There’s a big brouhaha going on now within the journalism trade about an apology published a couple of weeks ago by editors of the student newspaper at Northwestern University. The editors of The Daily Northwestern said they regretted the way they had reported on a student protest.
I really worry for the seven people who signed the apology if they actually intend to stay in this business after they get their degrees. They all sound like wonderful, thoughtful young people who seriously need to change their majors.
People in this craft don’t have to be totally insensitive, but it helps. Well, I’m way overstating that. I take it back, halfway. What I mean is that it helps to have a thick skin, and sometimes it also helps to have a tiny bit of shrapnel tragically lodged in the part of the brain that deals with confrontation. Nobody ever said this work was pretty.
In their apology, the editors said this:
“Some protesters found photos posted to reporters’ Twitter accounts retraumatizing and invasive. While our goal is to document history and spread information, nothing is more important than ensuring that our fellow students feel safe — and in situations like this, that they are benefitting (sic) from our coverage rather than being actively harmed by it.”
The apology ignited a firestorm among working journalists around the country who lectured the student editors at Northwestern about the First Amendment and Watergate and free speech and so on — all the boring things we tend to talk about when we want to lord it over people we perceive to be our enemies.
And I am not arguing with that basic perception. Anybody who thinks we shouldn’t publish something because it might “retraumatize” somebody (not a real word) is definitely an enemy of the free press and freedom of speech. Show me somebody with a formula for making all speech positive, and I’ll show you Joseph Stalin.
But that’s not the part I’m worried about. I am truly distraught about all of those nice young people at Northwestern — tremendous candidates, I bet, for many other useful callings — going into a business where they will be abject and absolute failures. They’re too nice. They haven’t got the shrapnel.
You want to meet somebody who gets it done out there? Meet Avi Adelman. In his decades as a freelance journalist, neighborhood activist and intimidation artist in Dallas, Adelman has always been anathema to a certain kind of salaried journalist who will tell you what he does lacks dignity. To which I say, yes, that’s what’s good about him. Where other people bear their dignity, Adelman has guts.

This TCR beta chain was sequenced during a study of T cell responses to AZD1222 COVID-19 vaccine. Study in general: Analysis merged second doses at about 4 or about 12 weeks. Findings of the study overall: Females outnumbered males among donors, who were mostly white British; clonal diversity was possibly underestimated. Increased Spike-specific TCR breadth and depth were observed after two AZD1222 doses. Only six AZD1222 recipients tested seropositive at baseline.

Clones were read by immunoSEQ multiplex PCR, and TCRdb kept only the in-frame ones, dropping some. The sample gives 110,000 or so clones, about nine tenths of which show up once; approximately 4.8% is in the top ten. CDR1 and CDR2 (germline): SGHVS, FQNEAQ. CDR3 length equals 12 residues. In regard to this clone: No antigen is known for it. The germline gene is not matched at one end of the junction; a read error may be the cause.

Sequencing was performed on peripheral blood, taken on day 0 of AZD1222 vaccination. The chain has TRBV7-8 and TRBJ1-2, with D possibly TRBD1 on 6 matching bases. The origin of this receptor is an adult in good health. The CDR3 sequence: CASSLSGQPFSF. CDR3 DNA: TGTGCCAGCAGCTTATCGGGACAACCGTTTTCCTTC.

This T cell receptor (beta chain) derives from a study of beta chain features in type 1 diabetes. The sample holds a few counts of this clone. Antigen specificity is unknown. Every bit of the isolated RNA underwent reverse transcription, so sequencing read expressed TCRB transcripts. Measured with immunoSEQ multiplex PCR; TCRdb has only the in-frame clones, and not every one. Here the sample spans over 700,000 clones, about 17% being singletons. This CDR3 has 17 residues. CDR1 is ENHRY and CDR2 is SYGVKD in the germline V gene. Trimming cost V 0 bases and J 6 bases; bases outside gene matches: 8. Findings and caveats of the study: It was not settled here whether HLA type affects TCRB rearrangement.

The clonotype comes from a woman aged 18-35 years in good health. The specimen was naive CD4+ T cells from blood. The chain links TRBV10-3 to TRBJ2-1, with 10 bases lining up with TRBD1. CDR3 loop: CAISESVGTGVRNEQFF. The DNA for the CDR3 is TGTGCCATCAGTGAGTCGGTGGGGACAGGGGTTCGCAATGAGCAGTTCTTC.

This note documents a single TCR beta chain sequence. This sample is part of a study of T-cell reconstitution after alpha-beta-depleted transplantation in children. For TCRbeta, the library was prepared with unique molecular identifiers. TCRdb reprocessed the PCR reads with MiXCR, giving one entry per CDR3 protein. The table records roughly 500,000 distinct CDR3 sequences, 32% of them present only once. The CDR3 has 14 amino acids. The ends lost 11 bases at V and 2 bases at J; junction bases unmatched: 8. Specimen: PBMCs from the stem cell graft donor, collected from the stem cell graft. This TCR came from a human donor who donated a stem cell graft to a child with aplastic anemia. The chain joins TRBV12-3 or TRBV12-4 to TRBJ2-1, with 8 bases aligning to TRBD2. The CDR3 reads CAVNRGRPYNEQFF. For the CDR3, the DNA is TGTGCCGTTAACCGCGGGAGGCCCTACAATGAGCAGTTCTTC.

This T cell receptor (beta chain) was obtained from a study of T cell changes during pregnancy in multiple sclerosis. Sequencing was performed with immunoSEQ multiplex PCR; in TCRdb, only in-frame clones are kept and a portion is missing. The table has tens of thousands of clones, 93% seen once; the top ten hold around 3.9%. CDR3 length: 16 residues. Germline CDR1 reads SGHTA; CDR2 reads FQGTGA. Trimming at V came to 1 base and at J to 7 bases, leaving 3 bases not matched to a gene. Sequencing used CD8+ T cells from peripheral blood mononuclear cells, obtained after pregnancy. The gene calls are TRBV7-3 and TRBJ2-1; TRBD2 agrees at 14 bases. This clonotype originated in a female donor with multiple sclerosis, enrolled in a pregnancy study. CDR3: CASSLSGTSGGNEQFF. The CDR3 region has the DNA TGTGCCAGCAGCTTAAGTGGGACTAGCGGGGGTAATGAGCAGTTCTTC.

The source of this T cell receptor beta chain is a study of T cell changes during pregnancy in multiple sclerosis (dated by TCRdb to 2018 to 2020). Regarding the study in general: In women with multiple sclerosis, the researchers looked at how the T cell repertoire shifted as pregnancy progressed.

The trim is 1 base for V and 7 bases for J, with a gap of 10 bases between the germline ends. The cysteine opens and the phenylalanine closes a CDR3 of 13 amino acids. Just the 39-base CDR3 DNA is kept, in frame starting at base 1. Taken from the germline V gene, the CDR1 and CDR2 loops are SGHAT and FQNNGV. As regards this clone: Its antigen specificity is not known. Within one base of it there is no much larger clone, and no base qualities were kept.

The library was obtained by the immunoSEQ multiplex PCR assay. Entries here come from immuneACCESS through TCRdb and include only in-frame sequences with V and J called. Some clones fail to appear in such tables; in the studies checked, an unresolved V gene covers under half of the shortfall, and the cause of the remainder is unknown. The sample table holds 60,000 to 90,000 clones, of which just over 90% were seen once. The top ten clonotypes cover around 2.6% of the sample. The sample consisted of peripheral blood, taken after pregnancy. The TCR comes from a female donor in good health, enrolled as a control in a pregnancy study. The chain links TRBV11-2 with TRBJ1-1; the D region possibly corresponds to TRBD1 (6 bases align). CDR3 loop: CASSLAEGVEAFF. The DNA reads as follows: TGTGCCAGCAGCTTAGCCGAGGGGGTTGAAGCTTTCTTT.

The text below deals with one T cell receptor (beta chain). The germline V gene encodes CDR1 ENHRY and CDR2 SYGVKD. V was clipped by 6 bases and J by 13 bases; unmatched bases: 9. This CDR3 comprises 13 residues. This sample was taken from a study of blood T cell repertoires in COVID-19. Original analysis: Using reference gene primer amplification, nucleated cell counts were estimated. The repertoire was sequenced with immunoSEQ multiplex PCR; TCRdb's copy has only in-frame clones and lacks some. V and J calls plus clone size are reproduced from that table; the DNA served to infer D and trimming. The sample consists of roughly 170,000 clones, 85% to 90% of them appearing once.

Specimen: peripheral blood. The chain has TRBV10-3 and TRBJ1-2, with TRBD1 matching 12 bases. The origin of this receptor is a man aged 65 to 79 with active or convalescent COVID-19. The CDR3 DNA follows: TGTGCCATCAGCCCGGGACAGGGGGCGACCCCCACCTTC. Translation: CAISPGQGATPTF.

For a long time several years ago, Adelman, now 63, was active in the Greenville Avenue part of Dallas where a bitter conflict was raging between bar owners and nearby residential neighborhoods. Adelman, who lived in one of the most affected areas, appointed himself to shoot photos of drunk young women squatting to relieve themselves in shrubbery, which he then posted online. His blog, The Barking Dog, was a national pioneer in the use of the internet to achieve social change.
And, man, talk about retraumatizing. How would you like to wake up Sunday afternoon to a text from your mother: “OMG, is that YOU going to the bathroom on Belmont Street? It SURE looks like YOU!!!!”
Many people in those neighborhoods today will tell you that Adelman’s journo-terrorism was a significant factor in the ability of the area to achieve stability and to force the bar owners to the negotiating table. But the shrapnel can go both ways with Adelman.
As I know from personal experience, if you get on Adelman’s bad side, there is no kid-glove treatment. Avi Adelman does not do kid glove. But he’s brass knucks when he’s on the side of good, too. He gets it done.
“I have a strong background in public service attitude,” he said to me this week. “I mean, for God’s sake, 15 years of Barking Dog? You think that was fun? Greenville Avenue was going down the fucking tubes. I have a belief that you need to be active in your community.”
I was talking to him this week because Adelman just won a $345,000 settlement from DART, our regional transit agency, in a hard-fought legal victory. And guess how it started? Adelman was arrested downtown in 2016 shooting photos of paramedics trying to revive a man on the ground having seizures possibly brought on by smoking K2, a form of synthetic marijuana.
A DART police officer stepped in front of Adelman and told him to go away, because, well, obviously, taking photos of some poor guy having seizures on the sidewalk is terrible, right? If those editors at Northwestern want a case study of retraumatizing, this would be it. Wait until that guy’s family sees him on Twitter.
So what is Adelman, a retraumatizing ghoul? For that, you have to know how he got downtown to take the pictures and why he was shooting them: “If you remember so long ago,” he said, “we had this big issue of K2 overdoses, the brain freeze drug, downtown. One young lady was robbed in her car. I think she’s still in treatment.”